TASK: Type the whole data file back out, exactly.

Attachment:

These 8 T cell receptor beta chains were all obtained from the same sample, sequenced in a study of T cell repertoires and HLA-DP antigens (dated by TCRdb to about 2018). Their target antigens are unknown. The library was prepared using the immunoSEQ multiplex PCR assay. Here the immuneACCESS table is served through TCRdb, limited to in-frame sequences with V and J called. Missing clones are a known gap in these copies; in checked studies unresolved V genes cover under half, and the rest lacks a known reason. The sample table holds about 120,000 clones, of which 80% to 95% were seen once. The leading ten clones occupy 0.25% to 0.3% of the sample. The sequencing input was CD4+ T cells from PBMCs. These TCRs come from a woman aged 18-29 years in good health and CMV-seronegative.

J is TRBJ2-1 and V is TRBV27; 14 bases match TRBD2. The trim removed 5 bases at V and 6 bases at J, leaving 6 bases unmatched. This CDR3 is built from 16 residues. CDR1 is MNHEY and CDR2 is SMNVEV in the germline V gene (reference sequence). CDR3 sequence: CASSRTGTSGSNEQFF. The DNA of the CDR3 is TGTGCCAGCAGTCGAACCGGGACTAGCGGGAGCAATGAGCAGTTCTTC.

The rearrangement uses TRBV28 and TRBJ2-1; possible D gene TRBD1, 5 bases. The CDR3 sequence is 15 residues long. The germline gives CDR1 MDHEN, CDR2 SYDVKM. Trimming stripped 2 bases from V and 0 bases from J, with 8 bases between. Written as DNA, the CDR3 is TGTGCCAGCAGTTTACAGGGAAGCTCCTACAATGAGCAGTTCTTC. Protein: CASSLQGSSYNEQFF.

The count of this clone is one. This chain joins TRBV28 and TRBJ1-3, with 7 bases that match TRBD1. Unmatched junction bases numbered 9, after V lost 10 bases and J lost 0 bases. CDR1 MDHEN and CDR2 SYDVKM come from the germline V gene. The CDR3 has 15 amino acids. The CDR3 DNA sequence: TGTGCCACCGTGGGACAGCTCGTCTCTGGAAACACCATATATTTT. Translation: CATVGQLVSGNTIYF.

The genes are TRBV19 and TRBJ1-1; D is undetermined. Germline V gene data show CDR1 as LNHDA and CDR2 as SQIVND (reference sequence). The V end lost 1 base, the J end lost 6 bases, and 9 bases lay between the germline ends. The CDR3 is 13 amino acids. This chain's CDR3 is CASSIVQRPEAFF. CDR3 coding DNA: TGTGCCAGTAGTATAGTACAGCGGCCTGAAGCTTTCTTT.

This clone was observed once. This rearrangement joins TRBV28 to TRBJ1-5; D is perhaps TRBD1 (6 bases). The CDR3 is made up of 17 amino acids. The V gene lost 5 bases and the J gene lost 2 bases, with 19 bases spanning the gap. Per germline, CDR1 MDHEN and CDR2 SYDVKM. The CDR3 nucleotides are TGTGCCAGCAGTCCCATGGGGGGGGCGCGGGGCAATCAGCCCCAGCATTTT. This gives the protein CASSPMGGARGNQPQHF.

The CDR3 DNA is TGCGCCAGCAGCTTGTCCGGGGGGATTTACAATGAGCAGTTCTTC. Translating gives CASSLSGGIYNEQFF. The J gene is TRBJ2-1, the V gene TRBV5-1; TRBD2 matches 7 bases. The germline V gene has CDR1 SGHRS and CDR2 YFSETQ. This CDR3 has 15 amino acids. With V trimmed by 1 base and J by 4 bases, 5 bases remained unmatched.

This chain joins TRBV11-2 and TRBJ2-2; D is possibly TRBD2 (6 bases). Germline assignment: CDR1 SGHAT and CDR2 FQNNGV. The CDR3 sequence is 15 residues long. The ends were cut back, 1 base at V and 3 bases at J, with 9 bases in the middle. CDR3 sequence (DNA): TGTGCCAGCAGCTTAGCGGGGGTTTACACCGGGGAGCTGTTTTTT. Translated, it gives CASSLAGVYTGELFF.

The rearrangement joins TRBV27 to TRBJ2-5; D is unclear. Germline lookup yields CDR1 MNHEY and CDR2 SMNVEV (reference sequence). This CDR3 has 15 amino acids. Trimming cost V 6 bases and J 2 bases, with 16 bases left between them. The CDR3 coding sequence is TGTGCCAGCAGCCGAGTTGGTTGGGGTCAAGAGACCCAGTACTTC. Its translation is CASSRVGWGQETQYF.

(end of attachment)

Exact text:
These 8 T cell receptor beta chains were all obtained from the same sample, sequenced in a study of T cell repertoires and HLA-DP antigens (dated by TCRdb to about 2018). Their target antigens are unknown. The library was prepared using the immunoSEQ multiplex PCR assay. Here the immuneACCESS table is served through TCRdb, limited to in-frame sequences with V and J called. Missing clones are a known gap in these copies; in checked studies unresolved V genes cover under half, and the rest lacks a known reason. The sample table holds about 120,000 clones, of which 80% to 95% were seen once. The leading ten clones occupy 0.25% to 0.3% of the sample. The sequencing input was CD4+ T cells from PBMCs. These TCRs come from a woman aged 18-29 years in good health and CMV-seronegative.

J is TRBJ2-1 and V is TRBV27; 14 bases match TRBD2. The trim removed 5 bases at V and 6 bases at J, leaving 6 bases unmatched. This CDR3 is built from 16 residues. CDR1 is MNHEY and CDR2 is SMNVEV in the germline V gene (reference sequence). CDR3 sequence: CASSRTGTSGSNEQFF. The DNA of the CDR3 is TGTGCCAGCAGTCGAACCGGGACTAGCGGGAGCAATGAGCAGTTCTTC.

The rearrangement uses TRBV28 and TRBJ2-1; possible D gene TRBD1, 5 bases. The CDR3 sequence is 15 residues long. The germline gives CDR1 MDHEN, CDR2 SYDVKM. Trimming stripped 2 bases from V and 0 bases from J, with 8 bases between. Written as DNA, the CDR3 is TGTGCCAGCAGTTTACAGGGAAGCTCCTACAATGAGCAGTTCTTC. Protein: CASSLQGSSYNEQFF.

The count of this clone is one. This chain joins TRBV28 and TRBJ1-3, with 7 bases that match TRBD1. Unmatched junction bases numbered 9, after V lost 10 bases and J lost 0 bases. CDR1 MDHEN and CDR2 SYDVKM come from the germline V gene. The CDR3 has 15 amino acids. The CDR3 DNA sequence: TGTGCCACCGTGGGACAGCTCGTCTCTGGAAACACCATATATTTT. Translation: CATVGQLVSGNTIYF.

The genes are TRBV19 and TRBJ1-1; D is undetermined. Germline V gene data show CDR1 as LNHDA and CDR2 as SQIVND (reference sequence). The V end lost 1 base, the J end lost 6 bases, and 9 bases lay between the germline ends. The CDR3 is 13 amino acids. This chain's CDR3 is CASSIVQRPEAFF. CDR3 coding DNA: TGTGCCAGTAGTATAGTACAGCGGCCTGAAGCTTTCTTT.

This clone was observed once. This rearrangement joins TRBV28 to TRBJ1-5; D is perhaps TRBD1 (6 bases). The CDR3 is made up of 17 amino acids. The V gene lost 5 bases and the J gene lost 2 bases, with 19 bases spanning the gap. Per germline, CDR1 MDHEN and CDR2 SYDVKM. The CDR3 nucleotides are TGTGCCAGCAGTCCCATGGGGGGGGCGCGGGGCAATCAGCCCCAGCATTTT. This gives the protein CASSPMGGARGNQPQHF.

The CDR3 DNA is TGCGCCAGCAGCTTGTCCGGGGGGATTTACAATGAGCAGTTCTTC. Translating gives CASSLSGGIYNEQFF. The J gene is TRBJ2-1, the V gene TRBV5-1; TRBD2 matches 7 bases. The germline V gene has CDR1 SGHRS and CDR2 YFSETQ. This CDR3 has 15 amino acids. With V trimmed by 1 base and J by 4 bases, 5 bases remained unmatched.

This chain joins TRBV11-2 and TRBJ2-2; D is possibly TRBD2 (6 bases). Germline assignment: CDR1 SGHAT and CDR2 FQNNGV. The CDR3 sequence is 15 residues long. The ends were cut back, 1 base at V and 3 bases at J, with 9 bases in the middle. CDR3 sequence (DNA): TGTGCCAGCAGCTTAGCGGGGGTTTACACCGGGGAGCTGTTTTTT. Translated, it gives CASSLAGVYTGELFF.

The rearrangement joins TRBV27 to TRBJ2-5; D is unclear. Germline lookup yields CDR1 MNHEY and CDR2 SMNVEV (reference sequence). This CDR3 has 15 amino acids. Trimming cost V 6 bases and J 2 bases, with 16 bases left between them. The CDR3 coding sequence is TGTGCCAGCAGCCGAGTTGGTTGGGGTCAAGAGACCCAGTACTTC. Its translation is CASSRVGWGQETQYF.